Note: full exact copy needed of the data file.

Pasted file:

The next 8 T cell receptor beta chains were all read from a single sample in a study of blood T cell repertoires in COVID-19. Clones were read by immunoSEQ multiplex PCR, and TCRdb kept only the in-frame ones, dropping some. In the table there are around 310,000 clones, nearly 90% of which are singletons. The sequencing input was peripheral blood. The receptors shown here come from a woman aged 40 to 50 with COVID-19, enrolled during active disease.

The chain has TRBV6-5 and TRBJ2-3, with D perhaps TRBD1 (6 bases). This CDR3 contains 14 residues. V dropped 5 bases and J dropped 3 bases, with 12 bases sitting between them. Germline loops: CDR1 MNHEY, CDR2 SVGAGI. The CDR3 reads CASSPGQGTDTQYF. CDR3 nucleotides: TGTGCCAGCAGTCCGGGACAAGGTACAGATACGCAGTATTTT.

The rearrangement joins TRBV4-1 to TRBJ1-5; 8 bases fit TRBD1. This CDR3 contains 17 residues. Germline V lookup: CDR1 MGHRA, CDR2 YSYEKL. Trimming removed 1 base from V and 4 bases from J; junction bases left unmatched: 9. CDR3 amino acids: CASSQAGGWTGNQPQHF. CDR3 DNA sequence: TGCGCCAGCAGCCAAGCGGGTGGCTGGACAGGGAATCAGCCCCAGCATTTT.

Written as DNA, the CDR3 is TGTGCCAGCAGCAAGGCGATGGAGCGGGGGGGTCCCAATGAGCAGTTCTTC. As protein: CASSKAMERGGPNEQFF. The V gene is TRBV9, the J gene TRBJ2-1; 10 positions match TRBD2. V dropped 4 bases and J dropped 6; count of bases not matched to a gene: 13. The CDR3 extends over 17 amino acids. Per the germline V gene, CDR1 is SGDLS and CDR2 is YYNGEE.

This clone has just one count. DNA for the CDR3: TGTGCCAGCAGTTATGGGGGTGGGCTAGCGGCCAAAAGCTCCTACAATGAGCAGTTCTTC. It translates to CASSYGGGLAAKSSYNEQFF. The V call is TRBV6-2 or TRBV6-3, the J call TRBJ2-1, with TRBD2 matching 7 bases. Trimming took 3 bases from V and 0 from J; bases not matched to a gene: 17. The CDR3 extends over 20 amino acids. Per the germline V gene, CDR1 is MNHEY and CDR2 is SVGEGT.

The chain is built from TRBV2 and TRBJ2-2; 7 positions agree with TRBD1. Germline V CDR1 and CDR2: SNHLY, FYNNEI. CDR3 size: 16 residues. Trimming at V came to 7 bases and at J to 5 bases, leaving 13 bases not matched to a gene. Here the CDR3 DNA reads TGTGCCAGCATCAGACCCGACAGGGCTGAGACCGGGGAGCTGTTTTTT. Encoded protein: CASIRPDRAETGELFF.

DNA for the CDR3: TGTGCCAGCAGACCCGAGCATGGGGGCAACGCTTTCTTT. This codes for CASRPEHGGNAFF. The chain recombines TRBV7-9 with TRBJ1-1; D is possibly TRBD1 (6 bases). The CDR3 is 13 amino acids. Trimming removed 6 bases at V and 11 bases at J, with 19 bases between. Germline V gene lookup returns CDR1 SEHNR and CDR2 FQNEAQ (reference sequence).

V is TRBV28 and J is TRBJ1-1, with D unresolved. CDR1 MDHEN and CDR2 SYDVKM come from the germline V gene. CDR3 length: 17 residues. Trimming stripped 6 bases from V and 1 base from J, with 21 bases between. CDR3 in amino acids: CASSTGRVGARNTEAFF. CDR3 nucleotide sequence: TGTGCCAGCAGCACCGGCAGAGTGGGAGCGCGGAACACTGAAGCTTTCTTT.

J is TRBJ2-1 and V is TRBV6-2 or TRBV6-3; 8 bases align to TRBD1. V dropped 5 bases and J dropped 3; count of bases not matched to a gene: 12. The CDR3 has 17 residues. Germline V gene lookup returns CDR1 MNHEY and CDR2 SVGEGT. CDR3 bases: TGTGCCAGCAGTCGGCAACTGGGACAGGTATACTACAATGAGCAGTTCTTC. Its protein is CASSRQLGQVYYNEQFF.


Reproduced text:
The next 8 T cell receptor beta chains were all read from a single sample in a study of blood T cell repertoires in COVID-19. Clones were read by immunoSEQ multiplex PCR, and TCRdb kept only the in-frame ones, dropping some. In the table there are around 310,000 clones, nearly 90% of which are singletons. The sequencing input was peripheral blood. The receptors shown here come from a woman aged 40 to 50 with COVID-19, enrolled during active disease.

The chain has TRBV6-5 and TRBJ2-3, with D perhaps TRBD1 (6 bases). This CDR3 contains 14 residues. V dropped 5 bases and J dropped 3 bases, with 12 bases sitting between them. Germline loops: CDR1 MNHEY, CDR2 SVGAGI. The CDR3 reads CASSPGQGTDTQYF. CDR3 nucleotides: TGTGCCAGCAGTCCGGGACAAGGTACAGATACGCAGTATTTT.

The rearrangement joins TRBV4-1 to TRBJ1-5; 8 bases fit TRBD1. This CDR3 contains 17 residues. Germline V lookup: CDR1 MGHRA, CDR2 YSYEKL. Trimming removed 1 base from V and 4 bases from J; junction bases left unmatched: 9. CDR3 amino acids: CASSQAGGWTGNQPQHF. CDR3 DNA sequence: TGCGCCAGCAGCCAAGCGGGTGGCTGGACAGGGAATCAGCCCCAGCATTTT.

Written as DNA, the CDR3 is TGTGCCAGCAGCAAGGCGATGGAGCGGGGGGGTCCCAATGAGCAGTTCTTC. As protein: CASSKAMERGGPNEQFF. The V gene is TRBV9, the J gene TRBJ2-1; 10 positions match TRBD2. V dropped 4 bases and J dropped 6; count of bases not matched to a gene: 13. The CDR3 extends over 17 amino acids. Per the germline V gene, CDR1 is SGDLS and CDR2 is YYNGEE.

This clone has just one count. DNA for the CDR3: TGTGCCAGCAGTTATGGGGGTGGGCTAGCGGCCAAAAGCTCCTACAATGAGCAGTTCTTC. It translates to CASSYGGGLAAKSSYNEQFF. The V call is TRBV6-2 or TRBV6-3, the J call TRBJ2-1, with TRBD2 matching 7 bases. Trimming took 3 bases from V and 0 from J; bases not matched to a gene: 17. The CDR3 extends over 20 amino acids. Per the germline V gene, CDR1 is MNHEY and CDR2 is SVGEGT.

The chain is built from TRBV2 and TRBJ2-2; 7 positions agree with TRBD1. Germline V CDR1 and CDR2: SNHLY, FYNNEI. CDR3 size: 16 residues. Trimming at V came to 7 bases and at J to 5 bases, leaving 13 bases not matched to a gene. Here the CDR3 DNA reads TGTGCCAGCATCAGACCCGACAGGGCTGAGACCGGGGAGCTGTTTTTT. Encoded protein: CASIRPDRAETGELFF.

DNA for the CDR3: TGTGCCAGCAGACCCGAGCATGGGGGCAACGCTTTCTTT. This codes for CASRPEHGGNAFF. The chain recombines TRBV7-9 with TRBJ1-1; D is possibly TRBD1 (6 bases). The CDR3 is 13 amino acids. Trimming removed 6 bases at V and 11 bases at J, with 19 bases between. Germline V gene lookup returns CDR1 SEHNR and CDR2 FQNEAQ (reference sequence).

V is TRBV28 and J is TRBJ1-1, with D unresolved. CDR1 MDHEN and CDR2 SYDVKM come from the germline V gene. CDR3 length: 17 residues. Trimming stripped 6 bases from V and 1 base from J, with 21 bases between. CDR3 in amino acids: CASSTGRVGARNTEAFF. CDR3 nucleotide sequence: TGTGCCAGCAGCACCGGCAGAGTGGGAGCGCGGAACACTGAAGCTTTCTTT.

J is TRBJ2-1 and V is TRBV6-2 or TRBV6-3; 8 bases align to TRBD1. V dropped 5 bases and J dropped 3; count of bases not matched to a gene: 12. The CDR3 has 17 residues. Germline V gene lookup returns CDR1 MNHEY and CDR2 SVGEGT. CDR3 bases: TGTGCCAGCAGTCGGCAACTGGGACAGGTATACTACAATGAGCAGTTCTTC. Its protein is CASSRQLGQVYYNEQFF.